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MLB announces short-term financial plan for minor league players as outbreak continues



Saving is hard. The uncertainty of this pause during the coronavirus outbreak is scary. So on Thursday, about a week into the sport’s shutdown, Major League Baseball announced a short-term plan to alleviate financial stress for those players.

“Each player who is under a Minor League Uniform Player Contract will receive a lump sum equal to the allowances that would have been paid through April 8,” read the league’s statement, which invited a new round of questions.

The biggest is what will happen beyond April 8, which is one day before the minor league season was supposed to start. MLB on Thursday suggested that it would try to have a plan by then, saying that it was still in communication with the 30 teams to iron it out. Because minor league players don’t have a union, and the MLB Players Association is focused on players in the majors, they have little to no negotiation power here, and are at the whims of the league and their parent clubs.

In the last week, a handful of teams announced plans to keep paying minor leaguers their usual stipends for food and housing. Each February and March, these players rely on housing allowance, two meals a day at the spring training facility and weekly meal money to get by. Then their salaries kick in in mid-April — the minimum for a Class A player in 2019 was $5,800 — and the rationing continues.

But that’s what makes this spring so jarring: The usual routine is hard on its own. This one is untenable, according to a handful of minor league players who spoke to The Washington Post this week, because many don’t have a safety net. Some players, who spoke under the condition of anonymity in fear that their teams may punish them for speaking publicly without permission, predicted that a handful could have to retire without a certain level of financial support.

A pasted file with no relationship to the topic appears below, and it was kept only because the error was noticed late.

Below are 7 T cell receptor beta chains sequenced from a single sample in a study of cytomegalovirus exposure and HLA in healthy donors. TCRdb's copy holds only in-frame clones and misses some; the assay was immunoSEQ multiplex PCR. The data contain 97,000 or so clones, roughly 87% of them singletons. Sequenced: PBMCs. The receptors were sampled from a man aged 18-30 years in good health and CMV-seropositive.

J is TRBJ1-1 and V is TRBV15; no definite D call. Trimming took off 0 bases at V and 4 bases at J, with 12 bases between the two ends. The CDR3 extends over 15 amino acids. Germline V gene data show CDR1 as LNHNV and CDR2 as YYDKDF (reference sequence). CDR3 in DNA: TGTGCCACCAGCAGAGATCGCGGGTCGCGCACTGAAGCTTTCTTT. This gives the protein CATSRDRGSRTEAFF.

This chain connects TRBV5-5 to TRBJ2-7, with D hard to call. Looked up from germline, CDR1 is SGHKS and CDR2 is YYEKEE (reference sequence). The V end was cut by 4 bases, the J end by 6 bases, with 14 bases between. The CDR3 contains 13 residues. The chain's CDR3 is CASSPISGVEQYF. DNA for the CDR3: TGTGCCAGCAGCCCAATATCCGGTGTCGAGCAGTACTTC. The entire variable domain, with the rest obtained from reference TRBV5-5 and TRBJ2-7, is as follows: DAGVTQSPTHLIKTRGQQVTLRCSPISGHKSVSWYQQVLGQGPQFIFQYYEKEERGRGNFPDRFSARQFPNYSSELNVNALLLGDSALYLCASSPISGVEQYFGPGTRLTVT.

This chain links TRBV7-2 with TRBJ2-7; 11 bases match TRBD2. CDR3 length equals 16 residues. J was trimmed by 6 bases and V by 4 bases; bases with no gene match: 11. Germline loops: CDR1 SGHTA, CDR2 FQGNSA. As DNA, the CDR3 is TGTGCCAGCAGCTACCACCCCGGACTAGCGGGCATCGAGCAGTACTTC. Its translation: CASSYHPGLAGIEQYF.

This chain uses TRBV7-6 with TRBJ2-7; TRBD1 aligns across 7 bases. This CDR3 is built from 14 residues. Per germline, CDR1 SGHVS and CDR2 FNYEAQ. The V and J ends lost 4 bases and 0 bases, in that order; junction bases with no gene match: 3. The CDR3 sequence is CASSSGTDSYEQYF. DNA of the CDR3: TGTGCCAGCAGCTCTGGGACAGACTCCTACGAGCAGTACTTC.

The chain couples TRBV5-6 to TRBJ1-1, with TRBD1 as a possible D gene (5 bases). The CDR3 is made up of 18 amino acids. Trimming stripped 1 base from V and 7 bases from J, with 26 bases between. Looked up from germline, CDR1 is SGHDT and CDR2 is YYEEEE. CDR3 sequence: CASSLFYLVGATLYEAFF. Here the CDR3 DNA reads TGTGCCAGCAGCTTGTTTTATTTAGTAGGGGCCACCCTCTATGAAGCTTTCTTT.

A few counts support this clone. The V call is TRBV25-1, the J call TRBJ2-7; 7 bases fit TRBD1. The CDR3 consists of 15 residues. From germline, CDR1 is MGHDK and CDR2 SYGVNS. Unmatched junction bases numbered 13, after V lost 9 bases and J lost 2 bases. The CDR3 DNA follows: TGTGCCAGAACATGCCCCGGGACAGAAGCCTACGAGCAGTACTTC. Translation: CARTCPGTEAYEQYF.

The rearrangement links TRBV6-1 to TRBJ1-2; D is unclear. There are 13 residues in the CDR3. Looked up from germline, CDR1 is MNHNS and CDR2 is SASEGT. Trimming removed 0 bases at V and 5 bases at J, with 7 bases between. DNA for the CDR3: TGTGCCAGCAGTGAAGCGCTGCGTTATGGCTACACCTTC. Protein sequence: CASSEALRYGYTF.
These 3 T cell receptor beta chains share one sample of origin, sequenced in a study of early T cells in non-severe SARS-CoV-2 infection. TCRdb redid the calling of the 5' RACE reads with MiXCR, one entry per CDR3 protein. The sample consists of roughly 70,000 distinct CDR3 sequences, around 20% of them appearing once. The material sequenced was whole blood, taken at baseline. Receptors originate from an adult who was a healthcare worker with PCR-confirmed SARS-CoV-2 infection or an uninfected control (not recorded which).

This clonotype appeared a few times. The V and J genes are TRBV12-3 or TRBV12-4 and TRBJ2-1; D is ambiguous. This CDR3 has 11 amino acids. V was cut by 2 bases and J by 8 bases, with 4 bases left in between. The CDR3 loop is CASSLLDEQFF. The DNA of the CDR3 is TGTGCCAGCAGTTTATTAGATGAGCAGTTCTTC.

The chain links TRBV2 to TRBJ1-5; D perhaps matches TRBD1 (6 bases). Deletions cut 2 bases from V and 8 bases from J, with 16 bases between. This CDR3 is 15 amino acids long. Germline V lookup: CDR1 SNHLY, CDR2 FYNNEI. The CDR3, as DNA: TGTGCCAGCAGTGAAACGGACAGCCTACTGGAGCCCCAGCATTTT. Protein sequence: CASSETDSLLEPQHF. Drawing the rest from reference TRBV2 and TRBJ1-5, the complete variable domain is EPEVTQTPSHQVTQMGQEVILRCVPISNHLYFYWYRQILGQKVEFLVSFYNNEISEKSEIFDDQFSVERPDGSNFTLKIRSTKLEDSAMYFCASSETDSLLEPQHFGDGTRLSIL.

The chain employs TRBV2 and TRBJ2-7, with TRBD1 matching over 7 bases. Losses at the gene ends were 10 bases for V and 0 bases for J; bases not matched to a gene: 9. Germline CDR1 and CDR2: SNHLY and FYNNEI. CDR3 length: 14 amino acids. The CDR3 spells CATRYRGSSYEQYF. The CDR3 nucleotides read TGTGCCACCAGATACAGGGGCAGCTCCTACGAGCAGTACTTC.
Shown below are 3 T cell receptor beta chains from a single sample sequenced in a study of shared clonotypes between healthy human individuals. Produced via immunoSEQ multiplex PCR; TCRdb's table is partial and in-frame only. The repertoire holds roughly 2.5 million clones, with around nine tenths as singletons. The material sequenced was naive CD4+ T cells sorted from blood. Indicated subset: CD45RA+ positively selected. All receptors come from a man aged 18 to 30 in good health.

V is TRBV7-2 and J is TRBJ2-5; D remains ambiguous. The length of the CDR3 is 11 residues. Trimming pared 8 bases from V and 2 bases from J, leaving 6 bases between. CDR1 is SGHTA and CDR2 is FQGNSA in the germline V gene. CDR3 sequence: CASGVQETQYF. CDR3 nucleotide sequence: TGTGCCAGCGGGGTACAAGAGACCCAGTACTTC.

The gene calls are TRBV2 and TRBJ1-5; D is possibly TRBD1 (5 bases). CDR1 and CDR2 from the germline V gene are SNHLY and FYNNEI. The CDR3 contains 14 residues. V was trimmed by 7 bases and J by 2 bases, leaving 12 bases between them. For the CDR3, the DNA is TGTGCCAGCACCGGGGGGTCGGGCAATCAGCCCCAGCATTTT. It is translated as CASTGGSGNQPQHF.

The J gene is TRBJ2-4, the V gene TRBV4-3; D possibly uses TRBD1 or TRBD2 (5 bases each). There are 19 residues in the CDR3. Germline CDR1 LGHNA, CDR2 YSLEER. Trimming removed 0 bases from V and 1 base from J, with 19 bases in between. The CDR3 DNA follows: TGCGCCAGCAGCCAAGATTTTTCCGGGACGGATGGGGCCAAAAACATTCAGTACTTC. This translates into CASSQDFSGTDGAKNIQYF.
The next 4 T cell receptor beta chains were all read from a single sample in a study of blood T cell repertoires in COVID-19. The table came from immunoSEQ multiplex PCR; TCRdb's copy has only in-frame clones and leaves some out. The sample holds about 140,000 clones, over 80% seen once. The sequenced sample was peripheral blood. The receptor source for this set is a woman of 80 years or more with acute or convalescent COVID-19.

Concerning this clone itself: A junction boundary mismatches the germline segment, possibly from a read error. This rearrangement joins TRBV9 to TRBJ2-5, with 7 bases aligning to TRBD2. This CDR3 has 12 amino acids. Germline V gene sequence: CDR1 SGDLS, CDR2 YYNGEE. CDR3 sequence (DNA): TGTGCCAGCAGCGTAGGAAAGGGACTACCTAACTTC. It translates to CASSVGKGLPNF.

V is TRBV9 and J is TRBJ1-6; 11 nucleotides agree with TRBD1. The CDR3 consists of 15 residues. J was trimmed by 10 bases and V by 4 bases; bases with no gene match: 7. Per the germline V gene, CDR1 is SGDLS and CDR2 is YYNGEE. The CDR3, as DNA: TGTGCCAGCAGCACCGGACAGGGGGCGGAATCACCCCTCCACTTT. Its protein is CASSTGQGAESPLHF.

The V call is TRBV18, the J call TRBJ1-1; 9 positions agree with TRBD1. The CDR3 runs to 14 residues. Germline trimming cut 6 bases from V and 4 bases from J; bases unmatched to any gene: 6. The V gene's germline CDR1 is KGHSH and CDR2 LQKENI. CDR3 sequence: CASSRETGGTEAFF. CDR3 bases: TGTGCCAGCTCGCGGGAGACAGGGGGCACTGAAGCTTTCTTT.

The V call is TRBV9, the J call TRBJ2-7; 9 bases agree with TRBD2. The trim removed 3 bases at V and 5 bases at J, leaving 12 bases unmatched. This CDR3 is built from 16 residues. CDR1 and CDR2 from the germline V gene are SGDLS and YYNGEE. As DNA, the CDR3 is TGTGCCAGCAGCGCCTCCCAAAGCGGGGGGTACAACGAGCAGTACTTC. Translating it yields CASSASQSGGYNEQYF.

The league’s mandate does not apply to players currently receiving housing, food or other services from their clubs, or 40-man roster players who have kept receiving major league allowances. Yet the Washington Nationals, for example, will now pay their minor leaguers the lump sum of their expected stipends, since they had not previously agreed to do so.

The Nationals had two levels of weekly food stipends for minor league players during spring training. The first, for players with a spouse, at least one child or experience above Class AA, was $315 every Friday. The second, for the rest, was $140. Players who were being supported by their teams will not receive any additional funds for the next few weeks. Those who weren’t will feel the difference, then brace for what could happen next.



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